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    • Join Date: Mar 2005
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    #1

    Question the opposite to postpone / delay

    It seems that there are many words to express that something happens behind of the fixed time, like

    The meeting is postponed / delayed.

    But, it doesn't seem like that we have any word that says something happens before the fixed time, does it? Please correct me with examples, if I am wrong here. Thanks!

    Emily


    • Join Date: Jul 2006
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    #2

    Re: the opposite to postpone / delay

    Hi, you can say ---- the meeting has been brought forward to -----

    This means before the time that had been arranged.

    Tom


    • Join Date: Sep 2005
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    #3

    Re: the opposite to postpone / delay

    How about using "advanced"?
    The meeting has been advanced to .....


    • Join Date: Jul 2006
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    #4

    Re: the opposite to postpone / delay

    Hi,advanced is not a bad suggestion but it is not what people would say.

    Brought forward is the correct term .


    • Join Date: Sep 2005
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    #5

    Re: the opposite to postpone / delay

    Quote Originally Posted by tom slocombe View Post
    Hi,advanced is not a bad suggestion but it is not what people would say.
    Brought forward is the correct term .
    OK. Thank you. :)


    • Join Date: Aug 2006
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    #6

    Smile Re: the opposite to postpone / delay

    Hey,
    advanced is the correct dictionary term for the opposite of postpone. However, here in India we used prepone, which is not a legit English word, however the Harvard University has recognised this as a handy word.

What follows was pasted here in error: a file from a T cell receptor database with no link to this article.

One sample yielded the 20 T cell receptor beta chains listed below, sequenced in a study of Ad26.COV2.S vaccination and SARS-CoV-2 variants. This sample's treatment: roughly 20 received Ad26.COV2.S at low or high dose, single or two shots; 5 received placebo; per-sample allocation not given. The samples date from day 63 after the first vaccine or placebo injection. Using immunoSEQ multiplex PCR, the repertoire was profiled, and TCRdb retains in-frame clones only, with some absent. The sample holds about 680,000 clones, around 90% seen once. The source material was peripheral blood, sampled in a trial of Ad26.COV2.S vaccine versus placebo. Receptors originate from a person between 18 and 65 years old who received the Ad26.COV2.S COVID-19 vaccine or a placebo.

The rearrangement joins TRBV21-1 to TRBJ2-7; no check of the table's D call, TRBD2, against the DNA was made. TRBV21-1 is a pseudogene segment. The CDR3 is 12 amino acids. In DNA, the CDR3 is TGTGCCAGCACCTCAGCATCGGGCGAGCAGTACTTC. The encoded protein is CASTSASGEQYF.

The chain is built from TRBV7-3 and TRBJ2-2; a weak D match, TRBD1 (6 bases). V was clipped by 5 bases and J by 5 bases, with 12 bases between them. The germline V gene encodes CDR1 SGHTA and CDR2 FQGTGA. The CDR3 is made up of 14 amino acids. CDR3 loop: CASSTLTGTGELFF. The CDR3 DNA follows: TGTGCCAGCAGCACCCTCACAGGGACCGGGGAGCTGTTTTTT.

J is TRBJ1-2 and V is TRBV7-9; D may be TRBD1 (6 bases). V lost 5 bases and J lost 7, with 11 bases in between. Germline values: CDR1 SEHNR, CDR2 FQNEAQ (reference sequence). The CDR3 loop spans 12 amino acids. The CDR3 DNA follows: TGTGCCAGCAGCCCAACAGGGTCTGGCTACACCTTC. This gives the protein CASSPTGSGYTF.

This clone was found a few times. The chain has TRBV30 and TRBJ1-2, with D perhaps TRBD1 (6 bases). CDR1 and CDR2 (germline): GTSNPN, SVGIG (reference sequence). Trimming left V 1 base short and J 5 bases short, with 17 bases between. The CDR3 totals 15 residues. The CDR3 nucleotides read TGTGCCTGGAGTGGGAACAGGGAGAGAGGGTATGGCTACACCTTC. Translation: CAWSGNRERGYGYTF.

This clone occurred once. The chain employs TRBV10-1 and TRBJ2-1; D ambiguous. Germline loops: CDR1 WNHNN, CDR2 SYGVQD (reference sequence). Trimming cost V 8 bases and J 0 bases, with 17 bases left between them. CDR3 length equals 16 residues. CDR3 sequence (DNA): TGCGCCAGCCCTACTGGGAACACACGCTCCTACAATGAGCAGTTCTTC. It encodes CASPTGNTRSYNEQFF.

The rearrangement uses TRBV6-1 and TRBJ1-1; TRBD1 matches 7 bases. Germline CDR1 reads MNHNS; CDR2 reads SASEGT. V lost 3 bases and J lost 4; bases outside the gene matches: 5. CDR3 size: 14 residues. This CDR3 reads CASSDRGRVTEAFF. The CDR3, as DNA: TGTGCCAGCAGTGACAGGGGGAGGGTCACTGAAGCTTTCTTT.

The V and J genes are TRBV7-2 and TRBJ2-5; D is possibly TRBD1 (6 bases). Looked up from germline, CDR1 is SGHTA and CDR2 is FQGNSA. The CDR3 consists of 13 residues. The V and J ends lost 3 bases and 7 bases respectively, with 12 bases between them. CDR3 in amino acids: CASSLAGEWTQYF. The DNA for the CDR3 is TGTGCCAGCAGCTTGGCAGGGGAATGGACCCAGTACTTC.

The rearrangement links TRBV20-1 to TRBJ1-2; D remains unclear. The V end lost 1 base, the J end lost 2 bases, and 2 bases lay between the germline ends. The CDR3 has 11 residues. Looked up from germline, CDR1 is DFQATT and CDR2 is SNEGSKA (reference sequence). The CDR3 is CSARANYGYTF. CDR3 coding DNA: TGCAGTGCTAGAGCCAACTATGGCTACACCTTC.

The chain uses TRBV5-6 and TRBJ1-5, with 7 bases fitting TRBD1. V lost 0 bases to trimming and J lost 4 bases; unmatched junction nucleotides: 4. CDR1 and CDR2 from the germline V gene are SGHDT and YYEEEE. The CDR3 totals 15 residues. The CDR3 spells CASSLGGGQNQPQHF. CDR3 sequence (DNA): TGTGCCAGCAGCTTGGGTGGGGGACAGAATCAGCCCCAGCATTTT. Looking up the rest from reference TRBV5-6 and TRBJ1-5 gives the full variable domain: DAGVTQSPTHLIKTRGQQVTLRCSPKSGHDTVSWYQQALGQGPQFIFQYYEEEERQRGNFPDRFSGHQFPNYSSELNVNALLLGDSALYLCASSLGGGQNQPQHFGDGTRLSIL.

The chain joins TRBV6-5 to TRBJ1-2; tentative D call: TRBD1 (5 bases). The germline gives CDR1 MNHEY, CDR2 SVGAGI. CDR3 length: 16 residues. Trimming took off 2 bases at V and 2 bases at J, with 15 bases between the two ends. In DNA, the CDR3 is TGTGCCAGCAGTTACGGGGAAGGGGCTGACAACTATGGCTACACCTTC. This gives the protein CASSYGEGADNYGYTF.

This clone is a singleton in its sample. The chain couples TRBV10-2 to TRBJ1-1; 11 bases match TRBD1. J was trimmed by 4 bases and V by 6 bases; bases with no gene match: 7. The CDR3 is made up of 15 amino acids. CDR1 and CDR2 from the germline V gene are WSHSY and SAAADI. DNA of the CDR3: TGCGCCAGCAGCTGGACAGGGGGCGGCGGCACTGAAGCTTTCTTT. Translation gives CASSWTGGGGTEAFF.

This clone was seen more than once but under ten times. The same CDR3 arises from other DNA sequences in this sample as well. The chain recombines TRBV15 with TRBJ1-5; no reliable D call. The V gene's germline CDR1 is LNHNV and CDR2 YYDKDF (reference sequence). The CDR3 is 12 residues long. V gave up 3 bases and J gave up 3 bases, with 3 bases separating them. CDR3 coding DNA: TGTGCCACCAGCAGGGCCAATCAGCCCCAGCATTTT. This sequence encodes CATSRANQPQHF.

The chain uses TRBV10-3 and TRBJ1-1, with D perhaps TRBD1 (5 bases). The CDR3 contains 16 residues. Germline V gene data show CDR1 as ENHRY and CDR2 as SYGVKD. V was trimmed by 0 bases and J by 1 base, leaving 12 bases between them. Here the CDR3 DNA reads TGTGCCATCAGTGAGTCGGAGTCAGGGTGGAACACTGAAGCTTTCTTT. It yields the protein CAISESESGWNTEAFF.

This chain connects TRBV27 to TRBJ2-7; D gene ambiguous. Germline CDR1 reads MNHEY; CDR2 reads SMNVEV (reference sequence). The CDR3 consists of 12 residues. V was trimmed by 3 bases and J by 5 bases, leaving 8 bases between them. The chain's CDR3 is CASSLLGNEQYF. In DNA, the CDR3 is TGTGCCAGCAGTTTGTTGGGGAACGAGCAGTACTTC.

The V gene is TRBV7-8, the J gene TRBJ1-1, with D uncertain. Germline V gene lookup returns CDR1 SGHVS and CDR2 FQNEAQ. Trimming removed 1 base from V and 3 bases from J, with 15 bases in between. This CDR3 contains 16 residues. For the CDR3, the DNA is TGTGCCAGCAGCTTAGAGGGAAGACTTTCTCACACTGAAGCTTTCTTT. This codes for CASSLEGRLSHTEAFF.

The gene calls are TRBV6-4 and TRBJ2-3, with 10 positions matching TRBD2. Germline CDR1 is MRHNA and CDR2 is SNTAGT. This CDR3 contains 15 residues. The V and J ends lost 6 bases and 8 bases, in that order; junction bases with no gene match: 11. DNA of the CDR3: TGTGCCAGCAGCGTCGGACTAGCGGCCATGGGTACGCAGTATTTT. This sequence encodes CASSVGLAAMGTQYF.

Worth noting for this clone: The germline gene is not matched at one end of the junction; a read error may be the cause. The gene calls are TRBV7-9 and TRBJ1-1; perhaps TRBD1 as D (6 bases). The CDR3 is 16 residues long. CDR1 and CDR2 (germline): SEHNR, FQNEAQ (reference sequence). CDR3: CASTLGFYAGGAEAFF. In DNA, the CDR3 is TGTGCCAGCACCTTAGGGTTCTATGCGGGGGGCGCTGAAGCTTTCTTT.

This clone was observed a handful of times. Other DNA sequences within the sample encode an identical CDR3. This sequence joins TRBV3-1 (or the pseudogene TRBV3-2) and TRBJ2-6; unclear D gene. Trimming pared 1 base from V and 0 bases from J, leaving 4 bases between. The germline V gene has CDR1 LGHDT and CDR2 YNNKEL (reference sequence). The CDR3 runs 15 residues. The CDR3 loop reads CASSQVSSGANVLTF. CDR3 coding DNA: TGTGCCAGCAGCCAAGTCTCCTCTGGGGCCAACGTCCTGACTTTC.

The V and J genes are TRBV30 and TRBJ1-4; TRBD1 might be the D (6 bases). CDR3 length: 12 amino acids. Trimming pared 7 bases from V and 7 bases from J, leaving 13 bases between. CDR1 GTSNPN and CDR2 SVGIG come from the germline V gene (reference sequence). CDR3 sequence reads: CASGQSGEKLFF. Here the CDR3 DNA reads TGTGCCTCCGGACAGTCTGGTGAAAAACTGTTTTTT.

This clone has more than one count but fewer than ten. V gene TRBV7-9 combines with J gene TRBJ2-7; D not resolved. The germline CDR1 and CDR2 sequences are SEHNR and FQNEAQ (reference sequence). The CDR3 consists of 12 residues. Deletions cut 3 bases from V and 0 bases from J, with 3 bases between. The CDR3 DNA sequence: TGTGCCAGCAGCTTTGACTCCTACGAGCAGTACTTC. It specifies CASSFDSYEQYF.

• Join Date: Jul 2006
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    #7

    Re: the opposite to postpone / delay

    hi, advanced would not usually be used for an event or meeting. If you look up bring forward in a good english dictionary you will see this .

    context is everything

  1. Vlad_the_Inhaler's Avatar

    • Join Date: Dec 2005
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    #8

    Re: the opposite to postpone / delay

    Quote Originally Posted by Eternal_AJ View Post
    Hey,
    advanced is the correct dictionary term for the opposite of postpone. However, here in India we used prepone, which is not a legit English word, however the Harvard University has recognised this as a handy word.
    Bring forward is better in the UK and I disagree with the dictionary.
    I think prepone is legit. These people agree:
    http://www.alphadictionary.com/articles/drgw004.html


    • Join Date: Jul 2006
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    #9

    Re: the opposite to postpone / delay

    Hi, I`ve never heard prepone used in the UK.

    With vocabulary you need to look at collocation , context and usage

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